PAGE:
25

I want to set the time position of a video in HTML5. The time should be set like this:

function settime(){
    var video = document.getElementById("video1");
    console.log(video.currentTime); //----->output for example 15.3
    video.currentTime = 10.0;
    console.log(video.currentTime);//----->>output always 0
}

And the video is embedded like this:

<button onclick="settime();">Set Time</button>
<div class="container">
<video id="video1" class="video-js vjs-default-skin" muted>
     <source src="video.m4v" type="video/mp4" />
     HTML5 Video is required for this example.
</video>

But for some reason, this always just resets currentTime to 0 in Chrome.

Why gets the time reset when setting currentTime? And how can I set currentTime correctly?

  • 2
    Is the video itself, visually, also going back to start or is it just the console.log showing 0? – user1693593 Apr 22 '16 at 2:17
  • 1
    Yes, any ideas why and what I am doing wrong? – user2212461 Apr 22 '16 at 2:20
  • 1
    The snippet seem correct to me - setting currentTime is also async but shouldn't matter here (as the video resets visually). The problem could be related to other parts not shown here. Do you have the possibility to set up a fiddle/inline snippet that can reproduce the problem? – user1693593 Apr 22 '16 at 2:23
  • 1
    I found out the code above works in firefox. Is there anything in Chrome that I might have to do differently? – user2212461 Apr 22 '16 at 2:41
  • Can you reproduce this with an other file? – Kaiido Apr 22 '16 at 3:09
5

I finally figured out an answer! Chrome requires you to set the currentTime as a String, and not as a number.

function settime() {
    var video = document.getElementById("video1");
    console.log(video.currentTime); // output 0
    video.currentTime = 10.0;
    console.log(video.currentTime); // output 0 for some chrome users or 10 for firefox and others
    video.currentTime = "10.0";
    console.log(video.currentTime); // output 10
}

settime();
<audio id="video1" src="https://sample-videos.com/audio/mp3/crowd-cheering.mp3" controls></audio>
<div>Click play to start the audio at 10 s.</div>

| improve this answer | |
  • 2
    This is definitely not the case in my current version of Chrome (73.0.3683.75) – Tyguy7 Mar 28 '19 at 21:32
  • 1
    Maybe they've fixed it by now, but it certainly functioned like that in my old version of Chrome. I should've noted what version I was using then. – lucasvw Mar 28 '19 at 22:30
  • Unfortunately, this did not solve the issue for me under Chrome 80.0.3987.162 (64 bit under Mint). I would've gone down to the nearest Google office and blown raspberries at them if it did, though. – Michael Scheper Apr 3 at 22:09
1

Seems you're using video.js. If so, get and set currentTime via VideoJsPlayer.currentTime() method.

For example:

const player = videojs(document.getElementById("video1"));

// read currentTime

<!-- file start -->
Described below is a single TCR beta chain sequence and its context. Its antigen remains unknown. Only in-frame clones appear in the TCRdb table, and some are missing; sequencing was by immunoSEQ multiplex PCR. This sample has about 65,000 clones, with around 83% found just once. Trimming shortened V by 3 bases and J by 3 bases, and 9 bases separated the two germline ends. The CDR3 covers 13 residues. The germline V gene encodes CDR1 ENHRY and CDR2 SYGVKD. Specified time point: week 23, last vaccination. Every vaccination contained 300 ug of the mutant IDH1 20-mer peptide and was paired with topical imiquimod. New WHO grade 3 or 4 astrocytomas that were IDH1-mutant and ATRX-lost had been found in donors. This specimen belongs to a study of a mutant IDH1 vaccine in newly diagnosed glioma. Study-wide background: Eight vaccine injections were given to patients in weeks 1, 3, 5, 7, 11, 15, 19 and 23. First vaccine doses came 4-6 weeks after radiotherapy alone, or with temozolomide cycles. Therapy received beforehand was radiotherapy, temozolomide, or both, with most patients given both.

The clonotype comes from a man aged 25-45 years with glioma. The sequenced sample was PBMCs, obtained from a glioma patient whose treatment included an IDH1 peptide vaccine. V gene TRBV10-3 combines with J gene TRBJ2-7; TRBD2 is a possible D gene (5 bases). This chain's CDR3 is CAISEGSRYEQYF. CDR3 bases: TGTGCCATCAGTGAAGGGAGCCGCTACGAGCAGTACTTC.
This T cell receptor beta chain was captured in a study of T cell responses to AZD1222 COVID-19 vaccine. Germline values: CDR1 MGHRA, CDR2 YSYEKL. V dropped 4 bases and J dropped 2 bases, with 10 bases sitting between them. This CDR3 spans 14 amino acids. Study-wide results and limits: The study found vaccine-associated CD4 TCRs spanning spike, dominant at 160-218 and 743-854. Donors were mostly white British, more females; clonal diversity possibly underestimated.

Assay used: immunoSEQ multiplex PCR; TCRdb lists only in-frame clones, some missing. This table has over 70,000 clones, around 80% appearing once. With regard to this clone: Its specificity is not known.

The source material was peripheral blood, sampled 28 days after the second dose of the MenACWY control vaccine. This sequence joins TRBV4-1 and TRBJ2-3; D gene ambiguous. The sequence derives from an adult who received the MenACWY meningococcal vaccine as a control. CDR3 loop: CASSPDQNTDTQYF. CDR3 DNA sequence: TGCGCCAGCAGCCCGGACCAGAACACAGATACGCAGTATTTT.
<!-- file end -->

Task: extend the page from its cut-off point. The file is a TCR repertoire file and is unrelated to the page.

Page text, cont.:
console.log(player.currentTime());

//set currentTime
player.currentTime(10.0);

// read currentTime
console.log(player.currentTime());
| improve this answer | |
1

This is a bug in Chrome, which apparently only happens with 'some' videos. Similar bug reports have been filed and closed numerous times in the past, so I suggest we keep a watch on it, so it doesn't get closed again until the issue is actually fixed.

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0

In my case I had to update video serving server to return response with Status Code 206 and Content-Range and Content-Length headers

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0

I came across the same problem. Here's what happened in the bottom line.

  1. If you are writing code in an integrated development environment, then open your HTML file directly from a hard disk besides the IDE server - This happened to me, the server did not let you set an arbitrary time during video playback.
  2. You can check if the browser can perform this operation alert ("Start:" + player.seekable.start (0) + "End:" + player.seekable.end (0)); player.seekable returns a TimeRanges object: Definition and Usage The seekable property returns a TimeRanges object. The TimeRanges object represents ranges of the audio / video that are available for seeking for user. A seekable range is a time-range of audio / video where the user can seek (move playback position) to. For non-streaming videos it is often possible to seek anywhere in the video even before it has been buffered. Note: This property is read-only. www.w3schools.com article
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-1

It should be

var video = document.getElementById("video1");

as you have

<video id="video1" class="video-js vjs-default-skin" muted>
| improve this answer | |
  • 1
    Although your answer does point out a problem in the code, it does not answer the main problem of the question. – Idris Dopico Peña Mar 4 '19 at 11:15
  • @IdrisDopicoPeña: It is a real bug, though, so I don't think it's fair to downvote this answer. It would be much more constructive to just edit the question. – Michael Scheper Apr 3 at 22:03
  • @MichaelScheper - I only gave my feedback, I did not downvote this answer :). Even so, he only mentioned the fix (read: just gave the answer), instead of giving the feedback that was needed. – Idris Dopico Peña Apr 10 at 13:51

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